“A lot of times, memes are seen as organic, created by people who have something funny to say,” Ridout said. But “to the extent that this is seen as something that is paid for by a rich guy” then it may not have the same impact.
Not all popular memes are profit-free. The very same influencer accounts that are making memes for Bloomberg, like FuckJerry, can make hundreds of thousands of dollars for posting a single authentic-feeling meme for major consumer brands. The firm has attracted criticism in the past for lifting other people’s jokes without attribution. With the Bloomberg meme, though, the criticism is different — the issue isn’t about FuckJerry or other marketing accounts exploiting other people’s unpaid labor, but around a politician who’s viewed as trying to exploit the democratic process by purchasing a hipper image.
A spokesperson for the Bloomberg campaign, Sabrina Singh, did not respond to Recode’s questions about how the campaign was measuring the success of the ads, or if it had a response to the negative comments. Instead, Singh sent the following statement: “Mike Bloomberg 2020 has teamed up with social creators to collaborate with the campaign, including the meme world. While a meme strategy may be new to presidential politics, we’re betting it will be an effective component to reach people where they are and compete with President Trump’s powerful digital operation.”
Donald Trump launched what was considered one of the most effective digital political campaign strategies in election history, largely by running Facebook ads that targeted specific voters with messages tailored to their interests and demographics. As the Cambridge Analytica scandal revealed, the campaign hired outside consultants who controversially exploited users’ private data in order to do that.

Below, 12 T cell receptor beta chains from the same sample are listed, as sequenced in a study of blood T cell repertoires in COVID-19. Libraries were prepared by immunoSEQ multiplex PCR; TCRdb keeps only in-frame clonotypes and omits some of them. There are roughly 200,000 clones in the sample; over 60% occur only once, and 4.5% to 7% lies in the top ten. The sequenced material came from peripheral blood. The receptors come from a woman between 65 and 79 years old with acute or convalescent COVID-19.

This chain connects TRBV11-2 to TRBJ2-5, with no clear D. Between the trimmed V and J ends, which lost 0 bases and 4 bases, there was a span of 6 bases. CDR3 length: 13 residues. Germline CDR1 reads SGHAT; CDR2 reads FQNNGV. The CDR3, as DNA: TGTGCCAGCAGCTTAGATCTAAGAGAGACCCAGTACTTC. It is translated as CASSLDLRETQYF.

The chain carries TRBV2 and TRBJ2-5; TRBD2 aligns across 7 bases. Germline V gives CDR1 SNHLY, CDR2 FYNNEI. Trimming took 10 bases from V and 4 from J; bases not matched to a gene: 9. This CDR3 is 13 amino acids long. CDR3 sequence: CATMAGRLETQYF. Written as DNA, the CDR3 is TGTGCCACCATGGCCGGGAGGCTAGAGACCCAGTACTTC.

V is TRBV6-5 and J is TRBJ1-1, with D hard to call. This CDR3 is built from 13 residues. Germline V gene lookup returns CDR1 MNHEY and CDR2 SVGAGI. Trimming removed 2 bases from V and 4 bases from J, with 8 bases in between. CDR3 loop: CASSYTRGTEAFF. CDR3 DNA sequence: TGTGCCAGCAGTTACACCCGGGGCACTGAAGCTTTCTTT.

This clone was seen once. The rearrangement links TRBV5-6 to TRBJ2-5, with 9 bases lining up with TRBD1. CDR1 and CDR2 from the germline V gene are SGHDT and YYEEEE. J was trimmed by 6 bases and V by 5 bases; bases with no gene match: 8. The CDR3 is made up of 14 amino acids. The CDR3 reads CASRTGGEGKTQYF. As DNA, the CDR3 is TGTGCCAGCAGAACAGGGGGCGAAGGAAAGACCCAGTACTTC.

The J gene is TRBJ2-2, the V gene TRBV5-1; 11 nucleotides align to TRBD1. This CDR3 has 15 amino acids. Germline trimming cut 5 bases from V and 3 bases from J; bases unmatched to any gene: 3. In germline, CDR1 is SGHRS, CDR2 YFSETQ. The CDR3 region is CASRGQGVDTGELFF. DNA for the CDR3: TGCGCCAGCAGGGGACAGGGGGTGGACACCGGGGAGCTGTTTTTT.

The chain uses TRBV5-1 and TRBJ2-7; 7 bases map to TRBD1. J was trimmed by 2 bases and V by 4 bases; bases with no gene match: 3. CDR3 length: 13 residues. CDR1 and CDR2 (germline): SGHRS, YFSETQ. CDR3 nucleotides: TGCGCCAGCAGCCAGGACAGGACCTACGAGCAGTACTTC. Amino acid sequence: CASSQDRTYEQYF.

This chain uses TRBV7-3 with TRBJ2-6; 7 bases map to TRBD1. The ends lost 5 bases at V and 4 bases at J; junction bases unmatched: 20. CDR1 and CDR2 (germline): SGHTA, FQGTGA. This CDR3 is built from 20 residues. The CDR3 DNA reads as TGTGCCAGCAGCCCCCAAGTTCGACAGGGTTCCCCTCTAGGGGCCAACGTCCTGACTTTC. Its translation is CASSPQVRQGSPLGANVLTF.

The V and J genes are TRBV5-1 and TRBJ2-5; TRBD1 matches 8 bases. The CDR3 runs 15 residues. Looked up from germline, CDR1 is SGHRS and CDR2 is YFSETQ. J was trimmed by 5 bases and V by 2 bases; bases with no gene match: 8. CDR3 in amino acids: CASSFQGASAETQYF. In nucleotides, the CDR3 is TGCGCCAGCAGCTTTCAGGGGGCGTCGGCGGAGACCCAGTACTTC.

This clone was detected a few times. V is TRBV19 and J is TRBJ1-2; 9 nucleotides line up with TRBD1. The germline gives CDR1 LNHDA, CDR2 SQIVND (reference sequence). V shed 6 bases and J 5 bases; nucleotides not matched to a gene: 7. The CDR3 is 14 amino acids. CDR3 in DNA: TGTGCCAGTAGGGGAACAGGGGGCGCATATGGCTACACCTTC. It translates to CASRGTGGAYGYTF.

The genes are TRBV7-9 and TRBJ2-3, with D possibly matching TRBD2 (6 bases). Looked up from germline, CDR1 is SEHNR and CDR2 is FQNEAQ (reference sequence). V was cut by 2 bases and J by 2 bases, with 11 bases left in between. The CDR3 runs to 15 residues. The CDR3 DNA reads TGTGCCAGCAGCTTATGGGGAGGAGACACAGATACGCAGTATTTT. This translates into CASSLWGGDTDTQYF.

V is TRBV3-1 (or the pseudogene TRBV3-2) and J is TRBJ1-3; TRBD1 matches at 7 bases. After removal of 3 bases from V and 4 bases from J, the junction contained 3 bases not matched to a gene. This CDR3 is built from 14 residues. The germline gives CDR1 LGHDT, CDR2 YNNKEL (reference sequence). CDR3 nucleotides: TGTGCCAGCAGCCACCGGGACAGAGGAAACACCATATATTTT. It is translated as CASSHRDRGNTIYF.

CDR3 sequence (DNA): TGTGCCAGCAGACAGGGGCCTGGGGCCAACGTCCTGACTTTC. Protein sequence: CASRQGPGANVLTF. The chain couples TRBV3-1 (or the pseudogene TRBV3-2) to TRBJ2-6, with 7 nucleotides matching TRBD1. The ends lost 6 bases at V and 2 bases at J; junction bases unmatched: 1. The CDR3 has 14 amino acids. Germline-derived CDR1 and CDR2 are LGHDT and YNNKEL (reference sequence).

In those cases, voters were much more likely to have positive — or at worst, neutral — reactions, since they’d already been identified as likely Trump voters. In this case, Bloomberg’s Instagram ads are being blasted to anyone who follows the accounts. Which is why we may be seeing so many negative responses.
And what about the old adage that any press is good press?
“That may apply when you’re running for state legislature and you’re swinging loudly at the gates of Eden, hoping someone will write your name down, but that doesn’t apply when you’re a billionaire,” said Rory McShane, a Republican media consultant. “Voters don’t like disingenuity. That’s why people don’t like the ads.”
It’s hard to quantify exactly how negative the reaction has been to Bloomberg’s Instagram ads. That’s because unlike on Facebook, Instagram posts don’t publicly display as many analytics. The app recently hid the “Like” count for everyone but the user who posts in the US.
For now, what we can see are the comments on these posts. And based on those comments, Bloomberg’s sponcon doesn’t seem to be convincing people he’s any more relatable, hip, or funny than he was before.